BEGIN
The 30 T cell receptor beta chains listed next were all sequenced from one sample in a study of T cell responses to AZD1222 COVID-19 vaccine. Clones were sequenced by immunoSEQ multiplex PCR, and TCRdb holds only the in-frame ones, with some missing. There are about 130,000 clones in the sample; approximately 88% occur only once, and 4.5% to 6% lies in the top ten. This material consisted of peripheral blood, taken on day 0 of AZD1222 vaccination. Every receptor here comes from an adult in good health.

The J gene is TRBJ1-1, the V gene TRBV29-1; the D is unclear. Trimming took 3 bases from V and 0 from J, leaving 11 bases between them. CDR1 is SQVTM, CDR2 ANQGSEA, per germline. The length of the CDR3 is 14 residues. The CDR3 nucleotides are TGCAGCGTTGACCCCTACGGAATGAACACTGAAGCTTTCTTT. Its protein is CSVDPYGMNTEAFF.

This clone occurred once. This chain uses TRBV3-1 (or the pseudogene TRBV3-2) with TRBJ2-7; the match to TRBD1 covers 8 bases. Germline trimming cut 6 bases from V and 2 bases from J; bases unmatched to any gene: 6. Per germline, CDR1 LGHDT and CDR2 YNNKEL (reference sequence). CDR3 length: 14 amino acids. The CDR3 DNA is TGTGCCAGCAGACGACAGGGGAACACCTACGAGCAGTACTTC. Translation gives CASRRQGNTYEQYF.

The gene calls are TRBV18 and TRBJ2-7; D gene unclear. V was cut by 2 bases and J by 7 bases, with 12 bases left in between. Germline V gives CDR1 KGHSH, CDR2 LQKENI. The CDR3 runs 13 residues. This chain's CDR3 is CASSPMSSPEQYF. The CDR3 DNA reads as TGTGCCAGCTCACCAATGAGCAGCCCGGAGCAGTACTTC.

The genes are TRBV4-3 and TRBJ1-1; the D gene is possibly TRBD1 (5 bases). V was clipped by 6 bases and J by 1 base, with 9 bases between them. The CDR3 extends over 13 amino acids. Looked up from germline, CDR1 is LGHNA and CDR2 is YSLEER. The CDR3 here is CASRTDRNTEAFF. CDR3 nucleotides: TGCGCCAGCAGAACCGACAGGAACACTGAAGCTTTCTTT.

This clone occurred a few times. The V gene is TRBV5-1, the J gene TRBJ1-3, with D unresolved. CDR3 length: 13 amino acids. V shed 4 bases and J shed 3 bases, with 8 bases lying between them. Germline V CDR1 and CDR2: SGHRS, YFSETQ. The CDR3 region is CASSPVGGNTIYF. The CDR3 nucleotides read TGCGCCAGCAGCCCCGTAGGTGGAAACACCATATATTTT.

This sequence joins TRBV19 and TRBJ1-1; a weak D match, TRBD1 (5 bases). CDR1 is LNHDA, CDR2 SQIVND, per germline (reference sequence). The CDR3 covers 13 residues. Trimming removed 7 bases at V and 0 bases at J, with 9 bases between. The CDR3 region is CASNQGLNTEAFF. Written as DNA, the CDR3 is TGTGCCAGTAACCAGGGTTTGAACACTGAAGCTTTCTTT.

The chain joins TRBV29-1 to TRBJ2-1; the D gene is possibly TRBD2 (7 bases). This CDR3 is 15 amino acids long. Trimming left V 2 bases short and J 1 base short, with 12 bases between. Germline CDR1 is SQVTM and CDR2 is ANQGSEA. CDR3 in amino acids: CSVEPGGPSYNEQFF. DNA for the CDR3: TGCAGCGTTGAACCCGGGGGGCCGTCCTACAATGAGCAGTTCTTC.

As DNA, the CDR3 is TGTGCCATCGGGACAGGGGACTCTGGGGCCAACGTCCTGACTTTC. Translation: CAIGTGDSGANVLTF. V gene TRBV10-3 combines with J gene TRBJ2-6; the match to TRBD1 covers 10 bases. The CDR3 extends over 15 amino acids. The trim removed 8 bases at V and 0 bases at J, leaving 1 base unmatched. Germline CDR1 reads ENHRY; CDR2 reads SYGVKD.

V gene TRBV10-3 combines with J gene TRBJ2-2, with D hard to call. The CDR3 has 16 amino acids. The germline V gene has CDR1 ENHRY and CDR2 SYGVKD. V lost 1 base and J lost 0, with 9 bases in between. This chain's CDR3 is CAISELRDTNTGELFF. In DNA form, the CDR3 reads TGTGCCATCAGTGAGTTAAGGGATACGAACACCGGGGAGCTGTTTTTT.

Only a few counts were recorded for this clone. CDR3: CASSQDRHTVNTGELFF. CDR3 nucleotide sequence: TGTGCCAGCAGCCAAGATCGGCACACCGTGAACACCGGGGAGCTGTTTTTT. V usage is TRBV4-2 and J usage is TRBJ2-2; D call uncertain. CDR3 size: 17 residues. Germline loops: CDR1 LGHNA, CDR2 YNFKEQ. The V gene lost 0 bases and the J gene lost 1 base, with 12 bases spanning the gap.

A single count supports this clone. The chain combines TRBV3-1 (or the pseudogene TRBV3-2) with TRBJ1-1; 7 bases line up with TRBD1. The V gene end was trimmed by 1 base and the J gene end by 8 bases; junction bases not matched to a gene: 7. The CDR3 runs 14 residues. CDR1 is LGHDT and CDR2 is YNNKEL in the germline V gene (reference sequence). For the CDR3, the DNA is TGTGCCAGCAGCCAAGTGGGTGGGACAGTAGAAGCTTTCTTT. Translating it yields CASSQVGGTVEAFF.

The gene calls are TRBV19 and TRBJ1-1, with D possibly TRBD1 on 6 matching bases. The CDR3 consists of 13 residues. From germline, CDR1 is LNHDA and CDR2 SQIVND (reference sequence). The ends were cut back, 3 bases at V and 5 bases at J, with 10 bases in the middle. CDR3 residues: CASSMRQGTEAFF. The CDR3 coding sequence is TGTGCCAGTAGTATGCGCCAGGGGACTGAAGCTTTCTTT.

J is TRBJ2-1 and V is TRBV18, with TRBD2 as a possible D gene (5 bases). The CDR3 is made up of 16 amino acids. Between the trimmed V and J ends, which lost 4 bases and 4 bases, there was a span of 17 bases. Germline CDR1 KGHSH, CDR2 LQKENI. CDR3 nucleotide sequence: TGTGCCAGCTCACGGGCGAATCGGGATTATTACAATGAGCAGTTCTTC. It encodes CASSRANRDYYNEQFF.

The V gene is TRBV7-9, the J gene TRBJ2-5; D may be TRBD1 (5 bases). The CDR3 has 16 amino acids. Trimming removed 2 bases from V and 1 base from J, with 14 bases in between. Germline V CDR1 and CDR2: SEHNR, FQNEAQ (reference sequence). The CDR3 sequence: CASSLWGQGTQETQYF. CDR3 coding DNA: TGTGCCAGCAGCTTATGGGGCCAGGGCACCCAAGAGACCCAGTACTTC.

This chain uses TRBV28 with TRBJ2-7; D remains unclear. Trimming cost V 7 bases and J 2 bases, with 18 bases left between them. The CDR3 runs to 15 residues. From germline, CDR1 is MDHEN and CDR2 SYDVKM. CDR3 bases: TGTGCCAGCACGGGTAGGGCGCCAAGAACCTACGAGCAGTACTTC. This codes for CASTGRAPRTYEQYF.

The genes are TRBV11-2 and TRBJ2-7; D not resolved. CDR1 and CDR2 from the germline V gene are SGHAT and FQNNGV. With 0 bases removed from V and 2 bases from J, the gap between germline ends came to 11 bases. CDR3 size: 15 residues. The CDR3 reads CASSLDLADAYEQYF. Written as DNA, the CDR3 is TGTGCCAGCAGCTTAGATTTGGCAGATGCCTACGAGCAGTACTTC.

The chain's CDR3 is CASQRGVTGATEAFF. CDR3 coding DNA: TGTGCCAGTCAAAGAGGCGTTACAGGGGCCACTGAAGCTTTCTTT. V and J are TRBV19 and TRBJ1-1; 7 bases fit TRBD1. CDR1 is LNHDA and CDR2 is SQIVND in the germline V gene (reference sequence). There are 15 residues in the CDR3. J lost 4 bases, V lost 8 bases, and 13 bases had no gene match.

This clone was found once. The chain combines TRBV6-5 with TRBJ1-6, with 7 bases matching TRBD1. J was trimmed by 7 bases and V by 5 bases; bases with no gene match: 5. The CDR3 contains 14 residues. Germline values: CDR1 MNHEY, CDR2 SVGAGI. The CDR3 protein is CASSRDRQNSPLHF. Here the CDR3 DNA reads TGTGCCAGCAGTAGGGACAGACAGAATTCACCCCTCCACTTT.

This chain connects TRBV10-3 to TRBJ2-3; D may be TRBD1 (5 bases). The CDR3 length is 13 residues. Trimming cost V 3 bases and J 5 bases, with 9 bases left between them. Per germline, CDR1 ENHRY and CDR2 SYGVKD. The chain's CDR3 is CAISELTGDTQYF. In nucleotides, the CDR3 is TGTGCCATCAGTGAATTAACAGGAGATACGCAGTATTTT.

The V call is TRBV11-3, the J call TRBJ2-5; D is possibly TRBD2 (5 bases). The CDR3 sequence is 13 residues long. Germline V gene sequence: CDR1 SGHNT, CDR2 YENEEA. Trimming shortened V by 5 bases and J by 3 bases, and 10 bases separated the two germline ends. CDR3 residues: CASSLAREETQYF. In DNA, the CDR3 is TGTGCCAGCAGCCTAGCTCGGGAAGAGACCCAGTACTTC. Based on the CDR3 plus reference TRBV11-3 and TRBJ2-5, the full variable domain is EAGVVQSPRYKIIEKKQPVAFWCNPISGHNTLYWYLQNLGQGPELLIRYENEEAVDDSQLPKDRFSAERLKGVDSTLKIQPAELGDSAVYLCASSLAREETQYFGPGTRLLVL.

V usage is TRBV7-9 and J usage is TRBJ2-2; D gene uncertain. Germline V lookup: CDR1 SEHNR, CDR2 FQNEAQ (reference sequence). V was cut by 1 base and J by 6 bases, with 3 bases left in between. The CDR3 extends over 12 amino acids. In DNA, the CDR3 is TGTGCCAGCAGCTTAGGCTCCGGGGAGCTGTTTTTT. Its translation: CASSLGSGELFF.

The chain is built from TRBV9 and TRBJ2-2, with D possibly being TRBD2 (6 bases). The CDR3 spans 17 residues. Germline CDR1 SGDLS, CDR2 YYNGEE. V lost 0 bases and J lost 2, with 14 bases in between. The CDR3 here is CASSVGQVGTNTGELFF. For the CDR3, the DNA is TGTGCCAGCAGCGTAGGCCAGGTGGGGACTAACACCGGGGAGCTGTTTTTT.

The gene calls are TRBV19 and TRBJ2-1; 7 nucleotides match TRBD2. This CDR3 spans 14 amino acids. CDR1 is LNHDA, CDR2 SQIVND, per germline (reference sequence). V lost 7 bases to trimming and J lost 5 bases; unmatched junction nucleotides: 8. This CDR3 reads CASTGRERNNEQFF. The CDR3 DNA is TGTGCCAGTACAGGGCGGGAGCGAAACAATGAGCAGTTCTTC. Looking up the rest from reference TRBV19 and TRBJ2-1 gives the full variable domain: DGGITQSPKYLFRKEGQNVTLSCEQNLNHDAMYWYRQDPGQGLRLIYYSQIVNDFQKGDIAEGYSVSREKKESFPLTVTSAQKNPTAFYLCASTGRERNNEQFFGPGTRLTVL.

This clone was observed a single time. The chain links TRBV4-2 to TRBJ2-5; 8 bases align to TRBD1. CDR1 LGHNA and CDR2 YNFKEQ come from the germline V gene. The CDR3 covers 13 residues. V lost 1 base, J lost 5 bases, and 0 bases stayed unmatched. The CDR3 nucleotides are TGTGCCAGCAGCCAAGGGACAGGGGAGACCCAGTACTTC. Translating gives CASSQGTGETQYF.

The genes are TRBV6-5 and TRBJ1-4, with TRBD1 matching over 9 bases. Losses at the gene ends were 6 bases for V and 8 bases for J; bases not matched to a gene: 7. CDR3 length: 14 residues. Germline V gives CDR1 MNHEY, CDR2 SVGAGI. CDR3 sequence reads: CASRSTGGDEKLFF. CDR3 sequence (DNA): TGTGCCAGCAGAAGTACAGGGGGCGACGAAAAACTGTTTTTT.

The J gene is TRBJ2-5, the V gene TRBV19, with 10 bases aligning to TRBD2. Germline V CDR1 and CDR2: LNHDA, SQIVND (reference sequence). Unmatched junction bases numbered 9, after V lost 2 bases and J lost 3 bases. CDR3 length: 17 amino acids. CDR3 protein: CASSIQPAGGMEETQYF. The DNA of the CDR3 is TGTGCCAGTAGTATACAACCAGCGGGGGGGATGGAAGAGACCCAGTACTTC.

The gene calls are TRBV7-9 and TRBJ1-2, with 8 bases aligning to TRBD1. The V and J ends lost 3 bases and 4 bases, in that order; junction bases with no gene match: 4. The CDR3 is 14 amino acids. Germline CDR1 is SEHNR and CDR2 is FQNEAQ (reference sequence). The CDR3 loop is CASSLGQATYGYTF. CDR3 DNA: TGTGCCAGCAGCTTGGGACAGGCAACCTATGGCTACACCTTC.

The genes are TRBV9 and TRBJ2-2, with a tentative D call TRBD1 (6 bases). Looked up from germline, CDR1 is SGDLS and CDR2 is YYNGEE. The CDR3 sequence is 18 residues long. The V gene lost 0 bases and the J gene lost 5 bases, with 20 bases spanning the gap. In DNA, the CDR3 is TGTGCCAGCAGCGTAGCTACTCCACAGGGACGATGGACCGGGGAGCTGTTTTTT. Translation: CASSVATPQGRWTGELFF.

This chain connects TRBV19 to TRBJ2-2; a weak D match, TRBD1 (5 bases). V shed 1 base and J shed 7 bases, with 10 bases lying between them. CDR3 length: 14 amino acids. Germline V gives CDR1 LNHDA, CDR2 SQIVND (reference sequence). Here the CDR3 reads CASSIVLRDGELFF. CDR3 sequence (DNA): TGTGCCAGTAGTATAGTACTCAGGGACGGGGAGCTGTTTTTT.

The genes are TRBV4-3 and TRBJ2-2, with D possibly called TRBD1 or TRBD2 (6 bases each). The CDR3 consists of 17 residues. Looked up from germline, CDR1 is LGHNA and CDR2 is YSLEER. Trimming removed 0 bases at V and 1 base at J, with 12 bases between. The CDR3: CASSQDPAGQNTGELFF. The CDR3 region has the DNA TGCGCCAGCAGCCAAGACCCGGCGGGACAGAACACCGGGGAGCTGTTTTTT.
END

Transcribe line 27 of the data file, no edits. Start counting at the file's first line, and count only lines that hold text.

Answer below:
The J gene is TRBJ2-5, the V gene TRBV19, with 10 bases aligning to TRBD2. Germline V CDR1 and CDR2: LNHDA, SQIVND (reference sequence). Unmatched junction bases numbered 9, after V lost 2 bases and J lost 3 bases. CDR3 length: 17 amino acids. CDR3 protein: CASSIQPAGGMEETQYF. The DNA of the CDR3 is TGTGCCAGTAGTATACAACCAGCGGGGGGGATGGAAGAGACCCAGTACTTC.